A banner condemning an injunction on occupations at Warwick was unveiled in a one-person protest at a graduation ceremony on the afternoon of Saturday 23 July.
Connor Woodman, a Philosophy, Politics and Economics (PPE) graduate, unveiled a banner which read: “Students Against Injunctions” as he went up to collect his certificate at the ceremony.
His action was directed against a “draconian” injunction that bans occupation style protests at Warwick University indefinitely.
The injunction was originally taken out by the University in order to end an occupation of the Rootes building on campus, which took place in December 2014, following an incident involving protest, police and pepper spray.
Since then, it has not been used but it has been protested against by student activists on a number of occasions.
The High Court injunction is a gross violation of basic liberties.
Connor Woodman PPE graduate and protestor
The most recent action yesterday was timed to coincide with an open letter to University management, condemning the injunction and calling for its removal.
The letter, signed by 46 Warwick academics, the entire future and present full-time sabbatical team and a number of student societies, declared sit-ins and occupations a “legitimate tool of social movements”.
In the letter, it was noted that sit-ins have helped to achieve meaningful changes both at Warwick and in countries around the world.
It described Warwick’s injunction as an “unprecedented crackdown on civil liberties”, calling for its removal in order to “start a new era of relations between Warwick’s management and its community”.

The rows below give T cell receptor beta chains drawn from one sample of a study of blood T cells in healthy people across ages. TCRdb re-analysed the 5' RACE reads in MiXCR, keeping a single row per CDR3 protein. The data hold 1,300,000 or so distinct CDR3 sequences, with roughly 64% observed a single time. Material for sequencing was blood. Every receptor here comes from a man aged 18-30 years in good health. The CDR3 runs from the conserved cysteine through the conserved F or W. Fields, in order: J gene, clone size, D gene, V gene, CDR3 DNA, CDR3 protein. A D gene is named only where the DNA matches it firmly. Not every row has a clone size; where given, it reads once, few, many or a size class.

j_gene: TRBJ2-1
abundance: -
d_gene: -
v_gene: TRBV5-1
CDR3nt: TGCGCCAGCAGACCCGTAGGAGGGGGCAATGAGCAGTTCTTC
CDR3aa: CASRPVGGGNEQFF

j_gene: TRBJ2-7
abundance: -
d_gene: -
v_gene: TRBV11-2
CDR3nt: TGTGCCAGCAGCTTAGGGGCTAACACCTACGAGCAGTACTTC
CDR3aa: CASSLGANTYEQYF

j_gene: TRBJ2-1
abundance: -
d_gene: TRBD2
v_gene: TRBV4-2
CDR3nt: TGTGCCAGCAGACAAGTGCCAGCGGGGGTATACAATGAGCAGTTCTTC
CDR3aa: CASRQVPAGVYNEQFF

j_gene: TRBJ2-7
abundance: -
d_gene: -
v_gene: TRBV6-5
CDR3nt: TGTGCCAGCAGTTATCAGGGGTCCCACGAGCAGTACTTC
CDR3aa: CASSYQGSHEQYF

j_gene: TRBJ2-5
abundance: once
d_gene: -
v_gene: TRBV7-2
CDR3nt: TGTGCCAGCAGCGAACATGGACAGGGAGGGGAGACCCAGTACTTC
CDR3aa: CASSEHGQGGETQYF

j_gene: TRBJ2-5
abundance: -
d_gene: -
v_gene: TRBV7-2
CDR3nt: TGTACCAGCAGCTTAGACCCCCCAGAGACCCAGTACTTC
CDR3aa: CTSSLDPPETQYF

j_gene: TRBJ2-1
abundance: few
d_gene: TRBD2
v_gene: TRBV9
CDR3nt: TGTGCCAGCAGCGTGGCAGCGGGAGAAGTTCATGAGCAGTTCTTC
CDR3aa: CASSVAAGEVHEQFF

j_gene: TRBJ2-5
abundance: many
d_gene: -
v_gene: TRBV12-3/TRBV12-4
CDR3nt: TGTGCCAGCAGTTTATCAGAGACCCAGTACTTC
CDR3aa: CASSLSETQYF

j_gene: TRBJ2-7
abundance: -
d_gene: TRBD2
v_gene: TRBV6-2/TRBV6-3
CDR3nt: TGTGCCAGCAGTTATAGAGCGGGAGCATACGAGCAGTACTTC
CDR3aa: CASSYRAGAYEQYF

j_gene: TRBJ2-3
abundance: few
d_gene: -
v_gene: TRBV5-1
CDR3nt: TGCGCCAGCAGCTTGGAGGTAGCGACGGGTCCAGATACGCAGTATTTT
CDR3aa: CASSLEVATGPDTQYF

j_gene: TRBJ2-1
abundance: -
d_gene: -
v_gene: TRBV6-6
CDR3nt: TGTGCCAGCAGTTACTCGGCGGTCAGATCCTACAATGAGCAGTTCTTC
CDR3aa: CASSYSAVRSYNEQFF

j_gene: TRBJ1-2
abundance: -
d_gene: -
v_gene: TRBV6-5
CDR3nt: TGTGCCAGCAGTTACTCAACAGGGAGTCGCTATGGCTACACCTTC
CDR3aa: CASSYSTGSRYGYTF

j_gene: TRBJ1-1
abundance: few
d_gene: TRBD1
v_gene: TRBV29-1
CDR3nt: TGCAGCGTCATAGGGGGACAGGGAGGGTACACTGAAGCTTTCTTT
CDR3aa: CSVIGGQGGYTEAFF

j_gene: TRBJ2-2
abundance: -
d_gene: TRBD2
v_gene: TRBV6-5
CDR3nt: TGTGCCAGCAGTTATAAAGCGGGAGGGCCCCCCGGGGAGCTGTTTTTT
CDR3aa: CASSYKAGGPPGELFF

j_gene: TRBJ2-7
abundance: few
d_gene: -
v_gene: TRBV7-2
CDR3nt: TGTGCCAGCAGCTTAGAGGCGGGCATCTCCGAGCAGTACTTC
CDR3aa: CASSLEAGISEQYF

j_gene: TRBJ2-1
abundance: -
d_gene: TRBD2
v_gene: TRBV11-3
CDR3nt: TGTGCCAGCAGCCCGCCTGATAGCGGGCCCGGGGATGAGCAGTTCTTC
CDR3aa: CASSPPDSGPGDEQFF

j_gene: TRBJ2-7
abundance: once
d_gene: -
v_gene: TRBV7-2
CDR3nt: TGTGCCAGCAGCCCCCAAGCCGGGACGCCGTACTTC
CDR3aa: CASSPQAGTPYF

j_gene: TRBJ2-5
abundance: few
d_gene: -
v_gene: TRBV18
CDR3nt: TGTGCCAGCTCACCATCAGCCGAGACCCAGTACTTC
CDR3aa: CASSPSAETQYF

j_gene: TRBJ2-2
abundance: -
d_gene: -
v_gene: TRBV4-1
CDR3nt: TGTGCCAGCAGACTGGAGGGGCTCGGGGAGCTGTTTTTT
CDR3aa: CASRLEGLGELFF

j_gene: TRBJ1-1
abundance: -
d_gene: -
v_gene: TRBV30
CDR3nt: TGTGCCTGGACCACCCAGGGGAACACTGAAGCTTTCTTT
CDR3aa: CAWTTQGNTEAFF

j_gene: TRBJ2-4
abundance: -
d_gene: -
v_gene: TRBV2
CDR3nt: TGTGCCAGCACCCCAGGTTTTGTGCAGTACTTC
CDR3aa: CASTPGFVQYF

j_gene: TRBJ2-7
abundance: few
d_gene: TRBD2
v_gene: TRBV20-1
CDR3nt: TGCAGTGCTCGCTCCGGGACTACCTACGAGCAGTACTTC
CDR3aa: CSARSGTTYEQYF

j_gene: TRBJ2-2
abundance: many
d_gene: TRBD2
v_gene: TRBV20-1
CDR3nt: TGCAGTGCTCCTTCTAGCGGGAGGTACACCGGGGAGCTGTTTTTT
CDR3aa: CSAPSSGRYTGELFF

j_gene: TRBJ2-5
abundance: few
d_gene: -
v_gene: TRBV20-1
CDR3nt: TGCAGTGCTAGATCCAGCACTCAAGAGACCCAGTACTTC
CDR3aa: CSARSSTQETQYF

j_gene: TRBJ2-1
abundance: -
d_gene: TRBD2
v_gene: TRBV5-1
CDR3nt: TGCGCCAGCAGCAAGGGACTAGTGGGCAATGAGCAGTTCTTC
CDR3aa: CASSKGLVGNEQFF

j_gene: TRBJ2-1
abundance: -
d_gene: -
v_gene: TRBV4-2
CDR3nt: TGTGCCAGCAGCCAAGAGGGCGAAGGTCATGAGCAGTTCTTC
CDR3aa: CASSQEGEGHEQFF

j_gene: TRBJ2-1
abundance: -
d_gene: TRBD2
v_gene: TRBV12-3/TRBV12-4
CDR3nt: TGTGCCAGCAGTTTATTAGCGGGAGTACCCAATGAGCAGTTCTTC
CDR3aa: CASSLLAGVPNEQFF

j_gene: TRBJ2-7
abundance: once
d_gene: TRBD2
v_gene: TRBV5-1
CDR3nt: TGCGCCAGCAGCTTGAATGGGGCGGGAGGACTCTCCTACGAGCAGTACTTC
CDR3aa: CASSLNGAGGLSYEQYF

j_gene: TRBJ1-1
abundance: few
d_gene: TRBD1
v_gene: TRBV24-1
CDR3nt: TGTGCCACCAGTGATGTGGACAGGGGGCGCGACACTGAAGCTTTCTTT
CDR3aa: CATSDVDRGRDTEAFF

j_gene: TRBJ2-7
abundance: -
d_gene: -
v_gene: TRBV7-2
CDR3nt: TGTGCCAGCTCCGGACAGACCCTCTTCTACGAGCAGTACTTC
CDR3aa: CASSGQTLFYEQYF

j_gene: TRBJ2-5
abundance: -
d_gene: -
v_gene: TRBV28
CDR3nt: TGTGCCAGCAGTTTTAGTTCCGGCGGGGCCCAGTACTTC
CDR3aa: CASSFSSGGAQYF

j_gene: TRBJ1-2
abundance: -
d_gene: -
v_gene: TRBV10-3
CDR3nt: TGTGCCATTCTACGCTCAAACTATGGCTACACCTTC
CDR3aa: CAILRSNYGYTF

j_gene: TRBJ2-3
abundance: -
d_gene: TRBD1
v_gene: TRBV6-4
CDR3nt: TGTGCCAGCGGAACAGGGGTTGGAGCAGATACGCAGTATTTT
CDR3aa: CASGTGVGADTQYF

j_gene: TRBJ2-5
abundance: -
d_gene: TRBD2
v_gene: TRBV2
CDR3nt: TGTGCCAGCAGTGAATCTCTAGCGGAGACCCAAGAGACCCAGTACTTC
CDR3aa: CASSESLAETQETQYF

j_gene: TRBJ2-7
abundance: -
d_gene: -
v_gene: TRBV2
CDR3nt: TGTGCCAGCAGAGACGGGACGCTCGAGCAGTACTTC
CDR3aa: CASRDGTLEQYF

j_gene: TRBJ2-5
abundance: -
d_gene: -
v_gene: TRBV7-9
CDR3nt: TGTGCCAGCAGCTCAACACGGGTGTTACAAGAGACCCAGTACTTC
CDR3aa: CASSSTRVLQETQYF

Connor Woodman, the protester at the graduation, said: “The High Court injunction is a gross violation of basic liberties
“Direct action is a vital part of our democratic life and, outrageously, such tactics are now illegal at the University of Warwick”
Hope Worsdale, a Maths student and education officer-elect supported Connor’s protest, stating: I … commend [him ] for highlighting an issue which impinges on the rights of all students on campus to protest.
“It’s about time the University listened to the voices of the Warwick community … [the injunction] has given this university a shameful reputation as an institution which seeks to repress dissent.”
The message was vague and I didn’t even know about the injunction.
Ali Assad, Economics graduate
However, not all students at the ceremony understood what the protest was about. Ali Assad, a final-year Economics student who was graduating that day said: “I was confused about what was going on. The message was vague and I didn’t even know about the injunction.”
He added that after he learnt of the reasons behind the protest, he “would like to see the University respond to the open letter from staff and students”.
The University have been contacted for a response and this article will be updated with their reply.